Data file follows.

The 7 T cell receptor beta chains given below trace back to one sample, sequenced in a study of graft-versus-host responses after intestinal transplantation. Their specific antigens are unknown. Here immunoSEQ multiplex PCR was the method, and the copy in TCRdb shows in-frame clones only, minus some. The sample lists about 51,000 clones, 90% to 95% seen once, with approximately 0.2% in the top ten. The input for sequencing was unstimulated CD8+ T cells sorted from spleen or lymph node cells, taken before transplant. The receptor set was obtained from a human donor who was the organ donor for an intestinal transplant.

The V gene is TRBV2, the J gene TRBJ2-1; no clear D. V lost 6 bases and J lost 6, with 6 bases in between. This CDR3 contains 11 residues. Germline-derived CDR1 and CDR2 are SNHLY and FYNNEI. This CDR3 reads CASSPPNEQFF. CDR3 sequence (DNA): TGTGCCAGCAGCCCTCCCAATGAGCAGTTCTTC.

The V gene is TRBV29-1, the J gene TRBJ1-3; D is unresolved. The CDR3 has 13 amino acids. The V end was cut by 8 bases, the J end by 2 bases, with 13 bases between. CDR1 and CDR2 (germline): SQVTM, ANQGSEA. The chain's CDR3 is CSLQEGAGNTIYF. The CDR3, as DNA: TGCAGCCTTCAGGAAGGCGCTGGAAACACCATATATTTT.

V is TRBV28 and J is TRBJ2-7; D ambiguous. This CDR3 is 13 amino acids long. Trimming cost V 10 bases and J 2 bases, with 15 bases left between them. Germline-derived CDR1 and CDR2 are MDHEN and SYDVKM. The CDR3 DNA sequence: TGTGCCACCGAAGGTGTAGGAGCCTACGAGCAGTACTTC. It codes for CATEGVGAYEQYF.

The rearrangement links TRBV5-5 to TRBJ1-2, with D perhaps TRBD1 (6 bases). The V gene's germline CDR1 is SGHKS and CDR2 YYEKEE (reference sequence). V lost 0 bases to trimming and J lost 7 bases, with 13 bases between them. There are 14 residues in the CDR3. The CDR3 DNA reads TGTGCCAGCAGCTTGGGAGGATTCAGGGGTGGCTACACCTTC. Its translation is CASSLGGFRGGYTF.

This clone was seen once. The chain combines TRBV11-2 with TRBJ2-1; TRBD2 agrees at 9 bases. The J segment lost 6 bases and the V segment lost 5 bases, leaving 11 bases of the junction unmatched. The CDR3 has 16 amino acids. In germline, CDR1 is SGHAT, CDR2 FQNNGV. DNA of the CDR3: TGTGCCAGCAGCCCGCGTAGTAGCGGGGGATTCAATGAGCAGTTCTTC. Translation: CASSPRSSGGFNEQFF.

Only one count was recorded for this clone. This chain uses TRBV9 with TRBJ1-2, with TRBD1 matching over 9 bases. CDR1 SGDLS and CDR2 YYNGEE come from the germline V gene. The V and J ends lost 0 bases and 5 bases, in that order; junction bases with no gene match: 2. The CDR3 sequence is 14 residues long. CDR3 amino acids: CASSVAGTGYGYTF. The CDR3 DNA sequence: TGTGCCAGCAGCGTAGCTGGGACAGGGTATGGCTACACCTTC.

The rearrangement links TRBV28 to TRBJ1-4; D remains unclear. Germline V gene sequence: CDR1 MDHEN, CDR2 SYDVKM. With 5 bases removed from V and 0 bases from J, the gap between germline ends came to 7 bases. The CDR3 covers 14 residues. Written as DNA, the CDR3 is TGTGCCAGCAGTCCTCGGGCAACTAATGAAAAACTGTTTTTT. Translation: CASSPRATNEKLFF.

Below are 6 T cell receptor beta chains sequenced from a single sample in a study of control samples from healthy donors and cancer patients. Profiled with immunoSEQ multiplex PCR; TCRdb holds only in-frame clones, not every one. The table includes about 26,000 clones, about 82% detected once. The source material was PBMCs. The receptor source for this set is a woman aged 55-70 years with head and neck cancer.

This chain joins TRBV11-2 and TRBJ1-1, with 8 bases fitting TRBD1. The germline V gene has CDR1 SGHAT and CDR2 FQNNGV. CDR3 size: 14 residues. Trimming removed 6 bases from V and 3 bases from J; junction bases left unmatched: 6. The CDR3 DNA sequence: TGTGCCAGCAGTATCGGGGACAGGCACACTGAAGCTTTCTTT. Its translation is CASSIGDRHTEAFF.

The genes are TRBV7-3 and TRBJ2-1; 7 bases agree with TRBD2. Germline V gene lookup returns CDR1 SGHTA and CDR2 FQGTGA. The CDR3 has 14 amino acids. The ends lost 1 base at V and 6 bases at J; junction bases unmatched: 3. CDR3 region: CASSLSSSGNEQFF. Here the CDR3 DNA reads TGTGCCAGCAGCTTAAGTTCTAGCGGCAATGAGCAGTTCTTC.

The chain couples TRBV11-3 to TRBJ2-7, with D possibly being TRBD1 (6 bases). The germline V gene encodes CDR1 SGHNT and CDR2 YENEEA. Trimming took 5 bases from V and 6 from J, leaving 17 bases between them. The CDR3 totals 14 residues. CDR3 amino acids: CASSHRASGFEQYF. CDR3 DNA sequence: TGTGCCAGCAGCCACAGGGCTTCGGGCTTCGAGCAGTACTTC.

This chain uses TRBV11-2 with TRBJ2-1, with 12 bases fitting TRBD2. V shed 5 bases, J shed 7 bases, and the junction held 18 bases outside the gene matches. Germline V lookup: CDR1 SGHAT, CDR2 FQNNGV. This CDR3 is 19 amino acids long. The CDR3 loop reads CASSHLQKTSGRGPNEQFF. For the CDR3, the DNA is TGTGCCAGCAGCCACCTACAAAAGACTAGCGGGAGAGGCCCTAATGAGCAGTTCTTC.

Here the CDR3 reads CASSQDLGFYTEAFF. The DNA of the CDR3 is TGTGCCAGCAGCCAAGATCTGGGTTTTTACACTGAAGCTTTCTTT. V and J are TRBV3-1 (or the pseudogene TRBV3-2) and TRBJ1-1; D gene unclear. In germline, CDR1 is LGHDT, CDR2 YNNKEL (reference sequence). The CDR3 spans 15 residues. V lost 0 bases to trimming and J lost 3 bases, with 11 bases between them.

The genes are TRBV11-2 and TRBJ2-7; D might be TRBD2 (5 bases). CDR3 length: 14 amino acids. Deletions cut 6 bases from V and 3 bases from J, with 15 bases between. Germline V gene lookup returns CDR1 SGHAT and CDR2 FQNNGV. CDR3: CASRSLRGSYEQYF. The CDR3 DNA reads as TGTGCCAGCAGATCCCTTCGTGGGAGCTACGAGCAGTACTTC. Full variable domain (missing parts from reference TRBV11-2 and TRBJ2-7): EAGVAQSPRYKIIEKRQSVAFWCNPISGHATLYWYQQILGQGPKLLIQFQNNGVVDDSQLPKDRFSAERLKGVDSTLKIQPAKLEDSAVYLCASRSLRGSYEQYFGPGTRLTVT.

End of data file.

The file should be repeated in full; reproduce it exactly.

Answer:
The 7 T cell receptor beta chains given below trace back to one sample, sequenced in a study of graft-versus-host responses after intestinal transplantation. Their specific antigens are unknown. Here immunoSEQ multiplex PCR was the method, and the copy in TCRdb shows in-frame clones only, minus some. The sample lists about 51,000 clones, 90% to 95% seen once, with approximately 0.2% in the top ten. The input for sequencing was unstimulated CD8+ T cells sorted from spleen or lymph node cells, taken before transplant. The receptor set was obtained from a human donor who was the organ donor for an intestinal transplant.

The V gene is TRBV2, the J gene TRBJ2-1; no clear D. V lost 6 bases and J lost 6, with 6 bases in between. This CDR3 contains 11 residues. Germline-derived CDR1 and CDR2 are SNHLY and FYNNEI. This CDR3 reads CASSPPNEQFF. CDR3 sequence (DNA): TGTGCCAGCAGCCCTCCCAATGAGCAGTTCTTC.

The V gene is TRBV29-1, the J gene TRBJ1-3; D is unresolved. The CDR3 has 13 amino acids. The V end was cut by 8 bases, the J end by 2 bases, with 13 bases between. CDR1 and CDR2 (germline): SQVTM, ANQGSEA. The chain's CDR3 is CSLQEGAGNTIYF. The CDR3, as DNA: TGCAGCCTTCAGGAAGGCGCTGGAAACACCATATATTTT.

V is TRBV28 and J is TRBJ2-7; D ambiguous. This CDR3 is 13 amino acids long. Trimming cost V 10 bases and J 2 bases, with 15 bases left between them. Germline-derived CDR1 and CDR2 are MDHEN and SYDVKM. The CDR3 DNA sequence: TGTGCCACCGAAGGTGTAGGAGCCTACGAGCAGTACTTC. It codes for CATEGVGAYEQYF.

The rearrangement links TRBV5-5 to TRBJ1-2, with D perhaps TRBD1 (6 bases). The V gene's germline CDR1 is SGHKS and CDR2 YYEKEE (reference sequence). V lost 0 bases to trimming and J lost 7 bases, with 13 bases between them. There are 14 residues in the CDR3. The CDR3 DNA reads TGTGCCAGCAGCTTGGGAGGATTCAGGGGTGGCTACACCTTC. Its translation is CASSLGGFRGGYTF.

This clone was seen once. The chain combines TRBV11-2 with TRBJ2-1; TRBD2 agrees at 9 bases. The J segment lost 6 bases and the V segment lost 5 bases, leaving 11 bases of the junction unmatched. The CDR3 has 16 amino acids. In germline, CDR1 is SGHAT, CDR2 FQNNGV. DNA of the CDR3: TGTGCCAGCAGCCCGCGTAGTAGCGGGGGATTCAATGAGCAGTTCTTC. Translation: CASSPRSSGGFNEQFF.

Only one count was recorded for this clone. This chain uses TRBV9 with TRBJ1-2, with TRBD1 matching over 9 bases. CDR1 SGDLS and CDR2 YYNGEE come from the germline V gene. The V and J ends lost 0 bases and 5 bases, in that order; junction bases with no gene match: 2. The CDR3 sequence is 14 residues long. CDR3 amino acids: CASSVAGTGYGYTF. The CDR3 DNA sequence: TGTGCCAGCAGCGTAGCTGGGACAGGGTATGGCTACACCTTC.

The rearrangement links TRBV28 to TRBJ1-4; D remains unclear. Germline V gene sequence: CDR1 MDHEN, CDR2 SYDVKM. With 5 bases removed from V and 0 bases from J, the gap between germline ends came to 7 bases. The CDR3 covers 14 residues. Written as DNA, the CDR3 is TGTGCCAGCAGTCCTCGGGCAACTAATGAAAAACTGTTTTTT. Translation: CASSPRATNEKLFF.

Below are 6 T cell receptor beta chains sequenced from a single sample in a study of control samples from healthy donors and cancer patients. Profiled with immunoSEQ multiplex PCR; TCRdb holds only in-frame clones, not every one. The table includes about 26,000 clones, about 82% detected once. The source material was PBMCs. The receptor source for this set is a woman aged 55-70 years with head and neck cancer.

This chain joins TRBV11-2 and TRBJ1-1, with 8 bases fitting TRBD1. The germline V gene has CDR1 SGHAT and CDR2 FQNNGV. CDR3 size: 14 residues. Trimming removed 6 bases from V and 3 bases from J; junction bases left unmatched: 6. The CDR3 DNA sequence: TGTGCCAGCAGTATCGGGGACAGGCACACTGAAGCTTTCTTT. Its translation is CASSIGDRHTEAFF.

The genes are TRBV7-3 and TRBJ2-1; 7 bases agree with TRBD2. Germline V gene lookup returns CDR1 SGHTA and CDR2 FQGTGA. The CDR3 has 14 amino acids. The ends lost 1 base at V and 6 bases at J; junction bases unmatched: 3. CDR3 region: CASSLSSSGNEQFF. Here the CDR3 DNA reads TGTGCCAGCAGCTTAAGTTCTAGCGGCAATGAGCAGTTCTTC.

The chain couples TRBV11-3 to TRBJ2-7, with D possibly being TRBD1 (6 bases). The germline V gene encodes CDR1 SGHNT and CDR2 YENEEA. Trimming took 5 bases from V and 6 from J, leaving 17 bases between them. The CDR3 totals 14 residues. CDR3 amino acids: CASSHRASGFEQYF. CDR3 DNA sequence: TGTGCCAGCAGCCACAGGGCTTCGGGCTTCGAGCAGTACTTC.

This chain uses TRBV11-2 with TRBJ2-1, with 12 bases fitting TRBD2. V shed 5 bases, J shed 7 bases, and the junction held 18 bases outside the gene matches. Germline V lookup: CDR1 SGHAT, CDR2 FQNNGV. This CDR3 is 19 amino acids long. The CDR3 loop reads CASSHLQKTSGRGPNEQFF. For the CDR3, the DNA is TGTGCCAGCAGCCACCTACAAAAGACTAGCGGGAGAGGCCCTAATGAGCAGTTCTTC.

Here the CDR3 reads CASSQDLGFYTEAFF. The DNA of the CDR3 is TGTGCCAGCAGCCAAGATCTGGGTTTTTACACTGAAGCTTTCTTT. V and J are TRBV3-1 (or the pseudogene TRBV3-2) and TRBJ1-1; D gene unclear. In germline, CDR1 is LGHDT, CDR2 YNNKEL (reference sequence). The CDR3 spans 15 residues. V lost 0 bases to trimming and J lost 3 bases, with 11 bases between them.

The genes are TRBV11-2 and TRBJ2-7; D might be TRBD2 (5 bases). CDR3 length: 14 amino acids. Deletions cut 6 bases from V and 3 bases from J, with 15 bases between. Germline V gene lookup returns CDR1 SGHAT and CDR2 FQNNGV. CDR3: CASRSLRGSYEQYF. The CDR3 DNA reads as TGTGCCAGCAGATCCCTTCGTGGGAGCTACGAGCAGTACTTC. Full variable domain (missing parts from reference TRBV11-2 and TRBJ2-7): EAGVAQSPRYKIIEKRQSVAFWCNPISGHATLYWYQQILGQGPKLLIQFQNNGVVDDSQLPKDRFSAERLKGVDSTLKIQPAKLEDSAVYLCASRSLRGSYEQYFGPGTRLTVT.